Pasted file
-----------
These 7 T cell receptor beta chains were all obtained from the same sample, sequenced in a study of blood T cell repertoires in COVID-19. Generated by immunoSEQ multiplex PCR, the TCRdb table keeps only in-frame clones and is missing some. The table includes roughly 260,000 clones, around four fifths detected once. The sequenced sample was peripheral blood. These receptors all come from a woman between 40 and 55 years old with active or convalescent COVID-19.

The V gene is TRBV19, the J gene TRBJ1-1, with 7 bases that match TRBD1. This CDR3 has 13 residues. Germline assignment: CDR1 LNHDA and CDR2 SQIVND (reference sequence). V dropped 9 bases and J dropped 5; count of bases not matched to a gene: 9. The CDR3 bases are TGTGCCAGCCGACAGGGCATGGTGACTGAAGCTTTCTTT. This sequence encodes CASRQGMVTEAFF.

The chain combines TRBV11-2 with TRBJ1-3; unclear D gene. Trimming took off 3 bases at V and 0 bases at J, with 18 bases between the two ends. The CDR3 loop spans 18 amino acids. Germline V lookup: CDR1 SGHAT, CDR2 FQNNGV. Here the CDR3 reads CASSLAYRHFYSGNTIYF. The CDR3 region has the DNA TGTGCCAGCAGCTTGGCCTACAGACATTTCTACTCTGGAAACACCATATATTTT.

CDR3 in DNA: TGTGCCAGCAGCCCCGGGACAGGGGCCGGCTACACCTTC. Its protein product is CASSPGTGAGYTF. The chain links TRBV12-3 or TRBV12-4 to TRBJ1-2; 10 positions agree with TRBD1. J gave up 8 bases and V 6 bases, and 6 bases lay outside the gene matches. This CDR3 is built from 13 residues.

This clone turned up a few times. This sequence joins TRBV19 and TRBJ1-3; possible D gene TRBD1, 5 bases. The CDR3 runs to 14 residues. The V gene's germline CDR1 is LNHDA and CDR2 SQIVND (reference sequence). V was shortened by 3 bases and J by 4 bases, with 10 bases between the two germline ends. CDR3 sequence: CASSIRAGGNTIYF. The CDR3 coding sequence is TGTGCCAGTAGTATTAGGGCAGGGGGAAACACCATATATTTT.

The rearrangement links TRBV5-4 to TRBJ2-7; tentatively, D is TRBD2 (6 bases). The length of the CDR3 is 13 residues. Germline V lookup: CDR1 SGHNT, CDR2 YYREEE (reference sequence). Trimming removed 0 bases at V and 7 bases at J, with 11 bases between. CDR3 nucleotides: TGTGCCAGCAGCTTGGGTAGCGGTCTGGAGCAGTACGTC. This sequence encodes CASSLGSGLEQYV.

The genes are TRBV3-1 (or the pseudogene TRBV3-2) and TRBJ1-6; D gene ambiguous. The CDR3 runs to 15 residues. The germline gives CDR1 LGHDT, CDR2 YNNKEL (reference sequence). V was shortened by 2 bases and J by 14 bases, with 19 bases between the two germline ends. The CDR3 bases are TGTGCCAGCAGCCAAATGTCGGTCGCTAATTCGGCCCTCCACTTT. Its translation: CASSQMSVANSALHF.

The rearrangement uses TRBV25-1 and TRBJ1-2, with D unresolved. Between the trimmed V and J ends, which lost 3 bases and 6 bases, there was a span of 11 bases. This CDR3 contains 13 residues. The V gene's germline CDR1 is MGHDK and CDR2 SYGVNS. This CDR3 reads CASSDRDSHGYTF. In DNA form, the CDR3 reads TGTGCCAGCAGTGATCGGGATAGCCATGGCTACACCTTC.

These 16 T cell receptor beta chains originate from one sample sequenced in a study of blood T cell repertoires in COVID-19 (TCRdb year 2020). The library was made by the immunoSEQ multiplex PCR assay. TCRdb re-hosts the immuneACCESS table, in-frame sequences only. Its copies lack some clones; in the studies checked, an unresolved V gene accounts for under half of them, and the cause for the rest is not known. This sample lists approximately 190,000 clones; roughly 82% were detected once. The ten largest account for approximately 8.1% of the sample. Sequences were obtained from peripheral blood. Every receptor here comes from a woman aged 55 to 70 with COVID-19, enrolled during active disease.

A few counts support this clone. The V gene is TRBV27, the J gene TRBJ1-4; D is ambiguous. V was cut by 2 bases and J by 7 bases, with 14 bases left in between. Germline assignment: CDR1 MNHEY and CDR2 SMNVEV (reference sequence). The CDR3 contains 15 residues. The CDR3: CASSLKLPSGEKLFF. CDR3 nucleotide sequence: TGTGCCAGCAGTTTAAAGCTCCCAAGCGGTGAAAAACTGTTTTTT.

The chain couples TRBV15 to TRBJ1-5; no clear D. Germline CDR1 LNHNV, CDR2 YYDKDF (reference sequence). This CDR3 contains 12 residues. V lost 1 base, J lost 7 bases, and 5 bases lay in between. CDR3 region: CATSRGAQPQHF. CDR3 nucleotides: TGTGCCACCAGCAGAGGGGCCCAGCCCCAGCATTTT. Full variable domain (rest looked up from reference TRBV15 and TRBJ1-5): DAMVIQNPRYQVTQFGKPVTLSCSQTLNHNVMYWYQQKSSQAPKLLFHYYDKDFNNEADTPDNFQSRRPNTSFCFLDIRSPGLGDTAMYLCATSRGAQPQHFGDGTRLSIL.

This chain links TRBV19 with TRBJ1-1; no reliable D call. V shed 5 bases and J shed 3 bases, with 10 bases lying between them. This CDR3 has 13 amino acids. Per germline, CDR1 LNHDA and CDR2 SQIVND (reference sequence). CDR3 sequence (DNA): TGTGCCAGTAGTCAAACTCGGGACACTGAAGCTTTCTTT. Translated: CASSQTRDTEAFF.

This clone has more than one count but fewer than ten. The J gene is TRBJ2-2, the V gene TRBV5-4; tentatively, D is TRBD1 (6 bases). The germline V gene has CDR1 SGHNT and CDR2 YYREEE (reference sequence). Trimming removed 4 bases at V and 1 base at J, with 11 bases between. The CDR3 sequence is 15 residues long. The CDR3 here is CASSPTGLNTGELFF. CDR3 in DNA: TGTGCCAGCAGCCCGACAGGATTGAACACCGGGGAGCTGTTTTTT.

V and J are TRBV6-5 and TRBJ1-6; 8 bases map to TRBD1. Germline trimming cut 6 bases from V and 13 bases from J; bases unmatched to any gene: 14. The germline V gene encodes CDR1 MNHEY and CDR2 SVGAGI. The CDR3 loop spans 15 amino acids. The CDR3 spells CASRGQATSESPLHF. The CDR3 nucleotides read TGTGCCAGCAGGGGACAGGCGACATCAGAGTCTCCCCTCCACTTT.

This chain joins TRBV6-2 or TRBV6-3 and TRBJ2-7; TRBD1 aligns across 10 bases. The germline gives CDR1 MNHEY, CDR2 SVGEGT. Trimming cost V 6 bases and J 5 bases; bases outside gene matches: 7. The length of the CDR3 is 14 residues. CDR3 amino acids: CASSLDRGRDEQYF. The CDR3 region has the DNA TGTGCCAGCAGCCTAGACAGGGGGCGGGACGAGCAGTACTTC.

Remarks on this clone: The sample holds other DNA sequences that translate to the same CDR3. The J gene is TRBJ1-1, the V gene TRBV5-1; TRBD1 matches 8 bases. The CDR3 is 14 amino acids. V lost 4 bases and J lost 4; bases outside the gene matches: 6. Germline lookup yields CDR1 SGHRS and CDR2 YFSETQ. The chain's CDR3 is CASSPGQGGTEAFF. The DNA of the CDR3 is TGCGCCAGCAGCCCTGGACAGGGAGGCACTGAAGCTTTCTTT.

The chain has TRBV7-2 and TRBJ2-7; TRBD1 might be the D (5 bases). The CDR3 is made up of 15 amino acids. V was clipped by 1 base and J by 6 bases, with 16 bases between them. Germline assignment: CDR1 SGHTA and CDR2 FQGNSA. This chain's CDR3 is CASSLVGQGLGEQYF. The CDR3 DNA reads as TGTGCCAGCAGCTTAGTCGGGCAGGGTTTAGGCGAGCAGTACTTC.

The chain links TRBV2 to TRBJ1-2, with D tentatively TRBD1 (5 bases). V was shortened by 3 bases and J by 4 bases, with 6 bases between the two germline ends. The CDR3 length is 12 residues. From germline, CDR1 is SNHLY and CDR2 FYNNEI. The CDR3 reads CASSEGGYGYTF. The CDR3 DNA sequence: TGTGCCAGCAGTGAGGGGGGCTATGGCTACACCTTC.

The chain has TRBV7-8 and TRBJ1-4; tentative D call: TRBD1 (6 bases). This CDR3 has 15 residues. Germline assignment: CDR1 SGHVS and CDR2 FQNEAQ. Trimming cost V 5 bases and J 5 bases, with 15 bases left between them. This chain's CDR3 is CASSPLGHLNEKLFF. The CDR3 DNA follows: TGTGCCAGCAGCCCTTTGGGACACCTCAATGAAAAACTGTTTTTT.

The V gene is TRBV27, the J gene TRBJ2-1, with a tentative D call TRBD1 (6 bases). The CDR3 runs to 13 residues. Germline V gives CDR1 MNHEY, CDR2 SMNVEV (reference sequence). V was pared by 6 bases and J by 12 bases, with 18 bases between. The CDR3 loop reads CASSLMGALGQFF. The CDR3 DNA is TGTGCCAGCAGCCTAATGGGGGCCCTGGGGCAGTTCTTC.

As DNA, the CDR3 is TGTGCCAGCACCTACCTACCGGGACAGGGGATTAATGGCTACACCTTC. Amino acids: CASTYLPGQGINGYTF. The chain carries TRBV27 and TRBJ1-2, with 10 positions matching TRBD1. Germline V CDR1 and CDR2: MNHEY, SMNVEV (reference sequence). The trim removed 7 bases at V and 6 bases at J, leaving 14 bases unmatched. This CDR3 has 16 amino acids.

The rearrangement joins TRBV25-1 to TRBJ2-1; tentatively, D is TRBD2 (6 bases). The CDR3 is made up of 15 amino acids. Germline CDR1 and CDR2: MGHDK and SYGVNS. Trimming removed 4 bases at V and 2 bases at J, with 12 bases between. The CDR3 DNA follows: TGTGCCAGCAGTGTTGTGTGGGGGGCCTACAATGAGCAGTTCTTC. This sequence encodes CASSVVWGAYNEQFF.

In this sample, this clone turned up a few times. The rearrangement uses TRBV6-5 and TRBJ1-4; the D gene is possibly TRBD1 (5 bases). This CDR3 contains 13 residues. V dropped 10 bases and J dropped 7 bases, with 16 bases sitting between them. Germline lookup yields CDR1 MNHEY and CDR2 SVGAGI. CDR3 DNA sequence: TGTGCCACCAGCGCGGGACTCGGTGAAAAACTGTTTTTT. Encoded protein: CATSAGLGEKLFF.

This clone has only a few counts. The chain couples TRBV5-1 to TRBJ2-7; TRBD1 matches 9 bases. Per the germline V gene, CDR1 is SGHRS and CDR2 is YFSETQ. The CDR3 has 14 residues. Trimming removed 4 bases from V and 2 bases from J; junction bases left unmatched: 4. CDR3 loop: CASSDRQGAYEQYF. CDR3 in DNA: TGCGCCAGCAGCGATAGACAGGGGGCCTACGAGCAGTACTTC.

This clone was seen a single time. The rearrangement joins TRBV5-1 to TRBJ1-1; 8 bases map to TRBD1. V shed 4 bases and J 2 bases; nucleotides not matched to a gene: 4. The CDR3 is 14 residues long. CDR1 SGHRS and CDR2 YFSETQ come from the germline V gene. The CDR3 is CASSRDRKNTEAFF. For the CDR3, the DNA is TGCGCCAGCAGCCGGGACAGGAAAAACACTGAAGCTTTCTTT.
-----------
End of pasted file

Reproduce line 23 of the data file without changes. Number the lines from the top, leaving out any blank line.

In this sample, this clone turned up a few times. The rearrangement uses TRBV6-5 and TRBJ1-4; the D gene is possibly TRBD1 (5 bases). This CDR3 contains 13 residues. V dropped 10 bases and J dropped 7 bases, with 16 bases sitting between them. Germline lookup yields CDR1 MNHEY and CDR2 SVGAGI. CDR3 DNA sequence: TGTGCCACCAGCGCGGGACTCGGTGAAAAACTGTTTTTT. Encoded protein: CATSAGLGEKLFF.